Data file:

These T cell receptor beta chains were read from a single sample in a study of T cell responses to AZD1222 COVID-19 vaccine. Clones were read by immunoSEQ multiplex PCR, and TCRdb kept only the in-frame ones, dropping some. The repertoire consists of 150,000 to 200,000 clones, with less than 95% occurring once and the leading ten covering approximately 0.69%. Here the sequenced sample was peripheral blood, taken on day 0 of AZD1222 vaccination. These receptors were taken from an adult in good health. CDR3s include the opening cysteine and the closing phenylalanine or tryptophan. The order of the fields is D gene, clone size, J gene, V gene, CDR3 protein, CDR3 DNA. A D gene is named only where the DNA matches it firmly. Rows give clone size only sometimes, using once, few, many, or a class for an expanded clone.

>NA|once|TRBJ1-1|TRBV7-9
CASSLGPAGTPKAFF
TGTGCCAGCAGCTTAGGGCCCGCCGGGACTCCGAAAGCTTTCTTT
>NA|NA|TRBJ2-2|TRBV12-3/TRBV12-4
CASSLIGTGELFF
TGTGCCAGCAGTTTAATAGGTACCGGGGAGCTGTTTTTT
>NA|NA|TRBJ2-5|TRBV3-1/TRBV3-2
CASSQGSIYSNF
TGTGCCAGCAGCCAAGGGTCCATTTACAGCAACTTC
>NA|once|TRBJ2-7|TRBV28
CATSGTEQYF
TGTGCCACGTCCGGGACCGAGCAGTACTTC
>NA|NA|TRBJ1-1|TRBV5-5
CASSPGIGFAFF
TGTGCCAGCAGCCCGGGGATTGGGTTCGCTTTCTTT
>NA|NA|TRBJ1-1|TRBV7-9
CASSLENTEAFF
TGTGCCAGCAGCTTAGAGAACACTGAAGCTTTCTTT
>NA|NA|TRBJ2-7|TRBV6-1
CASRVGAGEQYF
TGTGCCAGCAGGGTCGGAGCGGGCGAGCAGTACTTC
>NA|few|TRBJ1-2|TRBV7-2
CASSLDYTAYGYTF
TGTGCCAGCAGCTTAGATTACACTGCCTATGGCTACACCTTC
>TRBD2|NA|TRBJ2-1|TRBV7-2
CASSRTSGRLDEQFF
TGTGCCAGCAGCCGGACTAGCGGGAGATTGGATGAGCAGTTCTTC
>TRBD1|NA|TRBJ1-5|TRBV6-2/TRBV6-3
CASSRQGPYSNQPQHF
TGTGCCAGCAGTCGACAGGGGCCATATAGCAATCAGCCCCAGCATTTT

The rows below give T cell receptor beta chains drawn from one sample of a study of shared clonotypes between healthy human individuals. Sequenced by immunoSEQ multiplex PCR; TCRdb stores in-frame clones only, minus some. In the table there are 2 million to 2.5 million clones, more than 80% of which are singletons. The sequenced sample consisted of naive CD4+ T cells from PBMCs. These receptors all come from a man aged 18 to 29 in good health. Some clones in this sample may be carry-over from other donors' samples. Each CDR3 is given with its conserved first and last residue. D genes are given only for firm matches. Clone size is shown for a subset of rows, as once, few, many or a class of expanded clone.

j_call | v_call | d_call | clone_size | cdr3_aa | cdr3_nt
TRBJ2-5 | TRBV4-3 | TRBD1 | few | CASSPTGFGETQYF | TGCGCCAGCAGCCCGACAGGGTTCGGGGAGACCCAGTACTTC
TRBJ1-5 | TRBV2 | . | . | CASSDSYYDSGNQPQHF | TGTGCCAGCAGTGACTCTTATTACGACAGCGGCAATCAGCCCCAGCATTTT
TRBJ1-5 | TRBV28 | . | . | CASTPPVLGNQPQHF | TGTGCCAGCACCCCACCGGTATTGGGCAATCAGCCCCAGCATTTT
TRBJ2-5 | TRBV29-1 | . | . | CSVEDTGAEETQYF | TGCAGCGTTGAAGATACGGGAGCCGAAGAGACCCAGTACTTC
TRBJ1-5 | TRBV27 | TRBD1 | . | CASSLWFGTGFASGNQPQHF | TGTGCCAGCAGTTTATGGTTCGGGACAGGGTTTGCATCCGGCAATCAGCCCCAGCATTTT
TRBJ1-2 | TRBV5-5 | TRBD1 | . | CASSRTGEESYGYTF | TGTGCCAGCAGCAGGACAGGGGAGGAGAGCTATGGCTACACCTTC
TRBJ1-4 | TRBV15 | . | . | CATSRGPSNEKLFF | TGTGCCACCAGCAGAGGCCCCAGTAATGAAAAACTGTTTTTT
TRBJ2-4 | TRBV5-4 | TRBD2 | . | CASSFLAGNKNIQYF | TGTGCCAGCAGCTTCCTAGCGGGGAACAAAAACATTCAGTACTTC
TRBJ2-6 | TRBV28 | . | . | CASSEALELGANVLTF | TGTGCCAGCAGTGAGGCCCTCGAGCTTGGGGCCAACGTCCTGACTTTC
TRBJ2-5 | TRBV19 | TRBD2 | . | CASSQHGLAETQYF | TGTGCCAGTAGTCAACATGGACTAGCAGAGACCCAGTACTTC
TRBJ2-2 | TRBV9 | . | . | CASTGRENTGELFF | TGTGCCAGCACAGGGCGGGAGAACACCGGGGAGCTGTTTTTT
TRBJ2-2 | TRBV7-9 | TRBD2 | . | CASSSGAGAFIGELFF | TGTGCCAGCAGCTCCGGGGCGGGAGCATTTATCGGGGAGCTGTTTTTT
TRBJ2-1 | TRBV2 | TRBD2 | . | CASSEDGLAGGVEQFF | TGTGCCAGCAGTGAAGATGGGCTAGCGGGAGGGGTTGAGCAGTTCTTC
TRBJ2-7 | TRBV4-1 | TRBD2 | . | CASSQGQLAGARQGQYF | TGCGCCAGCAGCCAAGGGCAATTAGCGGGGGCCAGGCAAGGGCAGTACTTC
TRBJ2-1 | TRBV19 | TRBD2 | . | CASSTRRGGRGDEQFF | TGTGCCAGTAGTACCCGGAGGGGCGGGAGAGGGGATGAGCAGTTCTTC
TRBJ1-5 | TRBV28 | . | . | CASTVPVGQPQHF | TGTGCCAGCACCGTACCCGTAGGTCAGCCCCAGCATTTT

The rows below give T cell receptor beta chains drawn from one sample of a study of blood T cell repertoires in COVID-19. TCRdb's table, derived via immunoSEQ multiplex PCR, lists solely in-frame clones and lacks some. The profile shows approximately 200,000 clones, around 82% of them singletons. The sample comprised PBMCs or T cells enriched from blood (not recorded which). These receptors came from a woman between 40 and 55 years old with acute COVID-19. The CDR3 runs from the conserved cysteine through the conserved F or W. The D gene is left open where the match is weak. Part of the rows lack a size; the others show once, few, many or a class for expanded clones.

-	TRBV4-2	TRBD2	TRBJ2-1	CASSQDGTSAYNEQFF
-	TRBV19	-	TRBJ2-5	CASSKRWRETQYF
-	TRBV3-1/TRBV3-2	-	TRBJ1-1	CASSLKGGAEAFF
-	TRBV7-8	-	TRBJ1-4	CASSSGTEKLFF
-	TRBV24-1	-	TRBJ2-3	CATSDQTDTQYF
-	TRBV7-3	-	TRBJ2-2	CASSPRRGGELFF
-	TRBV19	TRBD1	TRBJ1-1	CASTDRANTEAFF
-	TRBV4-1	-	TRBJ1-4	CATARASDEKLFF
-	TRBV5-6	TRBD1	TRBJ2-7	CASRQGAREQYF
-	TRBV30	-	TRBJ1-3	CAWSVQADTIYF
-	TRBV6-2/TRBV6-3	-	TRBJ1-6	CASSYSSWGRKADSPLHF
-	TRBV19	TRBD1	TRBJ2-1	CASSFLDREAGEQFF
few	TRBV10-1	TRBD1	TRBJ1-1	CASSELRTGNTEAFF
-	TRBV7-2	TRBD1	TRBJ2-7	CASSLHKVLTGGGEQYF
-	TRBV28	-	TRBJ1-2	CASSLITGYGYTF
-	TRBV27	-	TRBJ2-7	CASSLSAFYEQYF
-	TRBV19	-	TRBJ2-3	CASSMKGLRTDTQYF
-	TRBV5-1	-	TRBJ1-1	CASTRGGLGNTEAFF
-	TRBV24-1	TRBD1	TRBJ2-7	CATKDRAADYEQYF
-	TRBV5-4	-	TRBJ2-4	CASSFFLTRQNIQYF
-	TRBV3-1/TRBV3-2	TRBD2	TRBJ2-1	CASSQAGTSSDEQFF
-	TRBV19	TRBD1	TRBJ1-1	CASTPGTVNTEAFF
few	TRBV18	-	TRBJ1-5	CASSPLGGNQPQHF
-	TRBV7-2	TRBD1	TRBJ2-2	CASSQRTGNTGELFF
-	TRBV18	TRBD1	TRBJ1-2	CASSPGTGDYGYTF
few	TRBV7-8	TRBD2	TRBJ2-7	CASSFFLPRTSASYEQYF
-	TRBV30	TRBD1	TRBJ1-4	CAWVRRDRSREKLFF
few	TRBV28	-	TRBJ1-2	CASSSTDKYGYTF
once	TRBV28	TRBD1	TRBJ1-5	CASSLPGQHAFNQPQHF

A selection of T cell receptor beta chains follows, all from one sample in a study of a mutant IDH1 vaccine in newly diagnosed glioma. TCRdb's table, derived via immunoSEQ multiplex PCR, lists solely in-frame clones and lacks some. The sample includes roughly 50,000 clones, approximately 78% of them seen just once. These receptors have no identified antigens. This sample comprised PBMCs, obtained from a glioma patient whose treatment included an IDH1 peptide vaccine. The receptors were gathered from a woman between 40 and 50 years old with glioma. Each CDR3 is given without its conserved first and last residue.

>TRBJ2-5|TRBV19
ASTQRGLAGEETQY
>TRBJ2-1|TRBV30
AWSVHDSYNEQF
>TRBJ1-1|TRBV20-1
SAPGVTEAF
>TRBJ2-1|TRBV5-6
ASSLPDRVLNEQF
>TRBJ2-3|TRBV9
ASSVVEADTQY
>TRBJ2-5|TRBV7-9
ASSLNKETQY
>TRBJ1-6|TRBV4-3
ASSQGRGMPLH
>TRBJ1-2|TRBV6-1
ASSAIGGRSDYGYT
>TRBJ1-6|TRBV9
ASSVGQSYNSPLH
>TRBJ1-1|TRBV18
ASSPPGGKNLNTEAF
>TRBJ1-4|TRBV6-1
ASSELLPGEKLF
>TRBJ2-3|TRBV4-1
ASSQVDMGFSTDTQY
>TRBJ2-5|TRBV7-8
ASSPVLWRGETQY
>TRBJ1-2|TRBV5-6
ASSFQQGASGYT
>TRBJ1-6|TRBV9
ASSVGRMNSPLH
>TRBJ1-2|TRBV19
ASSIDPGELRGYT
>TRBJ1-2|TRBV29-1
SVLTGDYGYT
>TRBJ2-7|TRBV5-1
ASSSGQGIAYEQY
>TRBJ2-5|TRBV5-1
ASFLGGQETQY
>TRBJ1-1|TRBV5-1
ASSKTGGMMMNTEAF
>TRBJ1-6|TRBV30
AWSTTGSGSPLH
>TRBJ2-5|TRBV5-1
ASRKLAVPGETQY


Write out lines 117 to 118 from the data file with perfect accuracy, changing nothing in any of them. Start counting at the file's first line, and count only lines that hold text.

>TRBJ2-5|TRBV5-1
ASFLGGQETQY